When the Government took care of the roads years and years ago, they dropped their blades and cleared the roads. The difference was they didn't worry about the expense, they worried about the safety. Did it cost more? Maybe, but you should factor that price in to your annual bid.

6 people like this post.
Tony
Übergod
 
Posts: 1046
Likes: 432 posts
Liked in: 279 posts
Joined: Aug 11th, 2005, 6:43 am

Re: Road maintenance - Letters

Postby christopher » Mar 3rd, 2018, 7:34 am

I do not know how the contractors are paid but if I was a contractor I would but all my equipment out all of the time to make the most money. I think they are told what and how much equipment to use. I agree that when the government did the roads they did a better job. The contracts need to be looked at to add more equipment and people. What is different to me is I never see a grader cutting ice just plow trucks that do a poor job of cutting ice if they have a belly plow. Blade wear is expensive then the labour to change blades and bolts plus the unit is stopped to change blades. Maybe the Government should supply blades and bolts to contractors and add in for crews to change blades and make small repairs on site.

Jflem1983 likes this post.
christopher
Fledgling
 
Posts: 294
Likes: 563 posts
Liked in: 213 posts
Joined: Jun 9th, 2016, 10:10 pm

Re: Road maintenance - Letters

Postby Hurtlander » Mar 3rd, 2018, 8:42 am

Tony wrote:From the top of the BP pass to Trail, which switches to another maintenance office, was some of the worst I had driven on this year. The company keeps their blades a solid 4-6" above the road grade. The roads were compact snow covered, not well sanded, and rough as heck. When I got to my destination, I mentioned the deplorable condition of the roads, and was informed that this has been going on for a couple of years..

I mentioned something similar to that in another thread. Argo does a good job maintaining the roads where I live, certainly during a snow storm the roads can still be bad, but Argo keeps at it until the job is eventually done. 40 minuets up the highway from my community you cross into LDM road maintenance district, LDM is essentially useless, they don’t bring out the equipment until there’s been an accident and the RCMP orders them to clear the roads.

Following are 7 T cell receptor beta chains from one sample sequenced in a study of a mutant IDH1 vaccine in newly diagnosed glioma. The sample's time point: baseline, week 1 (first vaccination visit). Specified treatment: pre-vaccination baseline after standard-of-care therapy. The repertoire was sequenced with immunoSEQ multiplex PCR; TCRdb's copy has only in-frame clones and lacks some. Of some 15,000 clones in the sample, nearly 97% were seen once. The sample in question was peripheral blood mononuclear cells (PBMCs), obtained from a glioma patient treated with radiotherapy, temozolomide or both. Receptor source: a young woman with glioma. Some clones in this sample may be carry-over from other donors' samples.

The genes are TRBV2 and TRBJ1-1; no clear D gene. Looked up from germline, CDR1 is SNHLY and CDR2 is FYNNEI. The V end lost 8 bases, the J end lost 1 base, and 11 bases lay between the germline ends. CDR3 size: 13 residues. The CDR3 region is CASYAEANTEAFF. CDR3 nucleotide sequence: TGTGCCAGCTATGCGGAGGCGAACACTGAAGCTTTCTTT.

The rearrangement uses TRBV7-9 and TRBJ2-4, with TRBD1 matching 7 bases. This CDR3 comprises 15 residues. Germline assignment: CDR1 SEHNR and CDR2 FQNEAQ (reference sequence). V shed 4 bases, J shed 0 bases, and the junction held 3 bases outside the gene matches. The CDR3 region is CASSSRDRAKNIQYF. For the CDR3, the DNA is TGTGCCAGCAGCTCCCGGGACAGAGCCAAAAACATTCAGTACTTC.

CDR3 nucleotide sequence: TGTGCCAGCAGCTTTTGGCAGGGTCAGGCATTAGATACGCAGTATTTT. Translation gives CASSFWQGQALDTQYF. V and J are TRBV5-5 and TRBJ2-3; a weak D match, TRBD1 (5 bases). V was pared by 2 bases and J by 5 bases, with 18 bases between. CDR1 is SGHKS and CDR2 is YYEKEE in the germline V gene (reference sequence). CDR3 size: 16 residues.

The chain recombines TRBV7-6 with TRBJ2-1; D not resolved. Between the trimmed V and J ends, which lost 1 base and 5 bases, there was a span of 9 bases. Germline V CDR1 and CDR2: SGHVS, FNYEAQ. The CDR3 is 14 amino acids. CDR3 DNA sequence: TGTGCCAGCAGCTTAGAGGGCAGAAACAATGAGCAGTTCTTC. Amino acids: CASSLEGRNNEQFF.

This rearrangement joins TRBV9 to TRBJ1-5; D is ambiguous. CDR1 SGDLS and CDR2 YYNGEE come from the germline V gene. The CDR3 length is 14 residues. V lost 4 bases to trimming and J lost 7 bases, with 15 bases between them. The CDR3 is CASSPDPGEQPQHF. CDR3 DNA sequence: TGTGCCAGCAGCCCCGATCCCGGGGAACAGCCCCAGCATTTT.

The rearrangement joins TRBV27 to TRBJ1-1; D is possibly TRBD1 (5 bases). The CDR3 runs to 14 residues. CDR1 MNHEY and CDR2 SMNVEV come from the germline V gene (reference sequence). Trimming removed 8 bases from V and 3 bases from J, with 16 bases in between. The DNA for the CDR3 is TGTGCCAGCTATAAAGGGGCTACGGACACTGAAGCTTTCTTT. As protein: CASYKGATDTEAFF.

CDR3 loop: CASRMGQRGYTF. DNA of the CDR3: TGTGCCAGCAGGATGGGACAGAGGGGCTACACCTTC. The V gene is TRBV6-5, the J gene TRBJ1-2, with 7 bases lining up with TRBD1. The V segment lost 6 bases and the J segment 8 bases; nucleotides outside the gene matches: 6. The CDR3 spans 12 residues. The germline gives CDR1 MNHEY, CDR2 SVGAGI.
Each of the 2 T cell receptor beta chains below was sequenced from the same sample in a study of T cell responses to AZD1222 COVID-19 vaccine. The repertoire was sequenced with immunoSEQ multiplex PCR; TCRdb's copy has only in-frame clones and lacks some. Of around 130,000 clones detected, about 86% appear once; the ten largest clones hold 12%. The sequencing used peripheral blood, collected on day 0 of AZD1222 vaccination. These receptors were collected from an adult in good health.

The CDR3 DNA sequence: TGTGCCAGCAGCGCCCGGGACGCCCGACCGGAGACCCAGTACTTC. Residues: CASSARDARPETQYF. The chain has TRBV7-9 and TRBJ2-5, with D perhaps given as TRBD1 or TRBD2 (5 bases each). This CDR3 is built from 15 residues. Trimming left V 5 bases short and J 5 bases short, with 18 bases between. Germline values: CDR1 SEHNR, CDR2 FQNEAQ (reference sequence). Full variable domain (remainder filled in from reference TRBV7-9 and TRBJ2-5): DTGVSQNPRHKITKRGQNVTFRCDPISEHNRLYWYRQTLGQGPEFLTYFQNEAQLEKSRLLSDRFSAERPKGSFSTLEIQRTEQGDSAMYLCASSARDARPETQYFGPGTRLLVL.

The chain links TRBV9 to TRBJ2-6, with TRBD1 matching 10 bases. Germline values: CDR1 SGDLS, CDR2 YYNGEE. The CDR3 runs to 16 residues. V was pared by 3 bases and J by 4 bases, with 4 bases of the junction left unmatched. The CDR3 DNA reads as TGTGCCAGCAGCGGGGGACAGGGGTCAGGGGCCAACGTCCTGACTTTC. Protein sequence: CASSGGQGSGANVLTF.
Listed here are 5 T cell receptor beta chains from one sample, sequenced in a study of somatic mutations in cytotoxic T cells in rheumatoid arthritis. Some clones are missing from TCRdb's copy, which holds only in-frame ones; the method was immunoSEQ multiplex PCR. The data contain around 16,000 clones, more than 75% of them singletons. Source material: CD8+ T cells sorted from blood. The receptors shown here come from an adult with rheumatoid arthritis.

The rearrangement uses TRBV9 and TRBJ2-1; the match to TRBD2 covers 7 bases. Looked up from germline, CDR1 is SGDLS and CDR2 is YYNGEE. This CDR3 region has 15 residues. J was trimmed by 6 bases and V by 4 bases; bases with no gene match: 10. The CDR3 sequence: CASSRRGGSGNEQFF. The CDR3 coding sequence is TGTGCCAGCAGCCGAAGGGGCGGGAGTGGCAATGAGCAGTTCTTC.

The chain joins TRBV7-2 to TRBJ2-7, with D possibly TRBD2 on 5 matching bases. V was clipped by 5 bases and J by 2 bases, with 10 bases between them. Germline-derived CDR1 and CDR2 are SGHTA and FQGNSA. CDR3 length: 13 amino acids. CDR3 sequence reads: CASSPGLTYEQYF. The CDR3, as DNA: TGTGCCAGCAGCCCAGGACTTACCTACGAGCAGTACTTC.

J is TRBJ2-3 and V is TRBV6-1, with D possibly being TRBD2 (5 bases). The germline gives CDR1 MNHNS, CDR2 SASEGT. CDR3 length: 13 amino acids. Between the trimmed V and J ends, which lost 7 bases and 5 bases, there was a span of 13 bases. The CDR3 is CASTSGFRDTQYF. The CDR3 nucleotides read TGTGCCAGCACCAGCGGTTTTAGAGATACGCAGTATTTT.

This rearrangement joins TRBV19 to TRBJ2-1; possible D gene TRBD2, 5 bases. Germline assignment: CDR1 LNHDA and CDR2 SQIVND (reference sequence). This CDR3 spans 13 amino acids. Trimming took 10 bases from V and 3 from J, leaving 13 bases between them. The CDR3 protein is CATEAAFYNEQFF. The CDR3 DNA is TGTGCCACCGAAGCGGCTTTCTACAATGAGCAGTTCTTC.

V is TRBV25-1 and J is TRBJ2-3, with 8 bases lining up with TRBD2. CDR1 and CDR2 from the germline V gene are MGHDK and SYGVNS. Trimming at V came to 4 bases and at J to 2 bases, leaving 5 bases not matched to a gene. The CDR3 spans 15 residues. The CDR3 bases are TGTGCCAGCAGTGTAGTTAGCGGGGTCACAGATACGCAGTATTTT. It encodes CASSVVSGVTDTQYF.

The only effective answer to organized greed is organized labor.
--Thomas Donahue

wisdom01 likes this post.
User avatar
Hurtlander
Guru
 
Posts: 6476
Likes: 1630 posts
Liked in: 3668 posts
Joined: Jun 23rd, 2013, 10:48 am

Re: Road maintenance - Letters

Postby stuphoto » Mar 3rd, 2018, 7:17 pm

This is no excuse for poor maintenance, but I just want to point out that on the coq the other day there is a good chance that a sanding truck would have most likely also been in the wreck. If there had been one on the road.

I am sure greatful that I wasn't taking a bus full of students to the coast that day.
stuphoto
Board Meister
 
Posts: 390
Likes: 415 posts
Liked in: 233 posts
Joined: Sep 18th, 2014, 7:41 am

Re: Road maintenance - Letters

Postby Tony » Mar 4th, 2018, 7:36 am

christopher wrote:I do not know how the contractors are paid but if I was a contractor I would but all my equipment out all of the time to make the most money. I think they are told what and how much equipment to use. I agree that when the government did the roads they did a better job. The contracts need to be looked at to add more equipment and people. What is different to me is I never see a grader cutting ice just plow trucks that do a poor job of cutting ice if they have a belly plow. Blade wear is expensive then the labour to change blades and bolts plus the unit is stopped to change blades. Maybe the Government should supply blades and bolts to contractors and add in for crews to change blades and make small repairs on site.


The way the contract works is that the contractor bids a price to maintain the roads year round. If they go over their bid, I don't think they get compensated. (If I'm wrong, please let me know) Since they don't get compensated, they lose money. The more money they save by not putting the blades to the pavement, or not sending crews out on Sunday at 11:00 pm and paying overtime, the more they make, so they cut as many corners as possible to make more money.
Tony
Übergod
 
Posts: 1046
Likes: 432 posts
Liked in: 279 posts
Joined: Aug 11th, 2005, 6:43 am

Re: Road maintenance - Letters

Postby bob vernon » Mar 4th, 2018, 8:09 am

Correct. They do NOT get paid per hour that a truck is on the road. They get paid a single sum for a year which they bid on. So the incentive is to leave the trucks in the yard with the engines shut off. Actually plowing snow reduces the amount of money they keep in their pockets. That's why you can travel from Merritt to Hope in a raging snowstorm and never see a plow.

wisdom01 likes this post.
bob vernon
Grand Pooh-bah
 
Posts: 2084
Likes: 7 posts
Liked in: 1122 posts
Joined: Oct 27th, 2008, 10:37 am

Re: Road maintenance - Letters

Postby christopher » Mar 4th, 2018, 8:55 am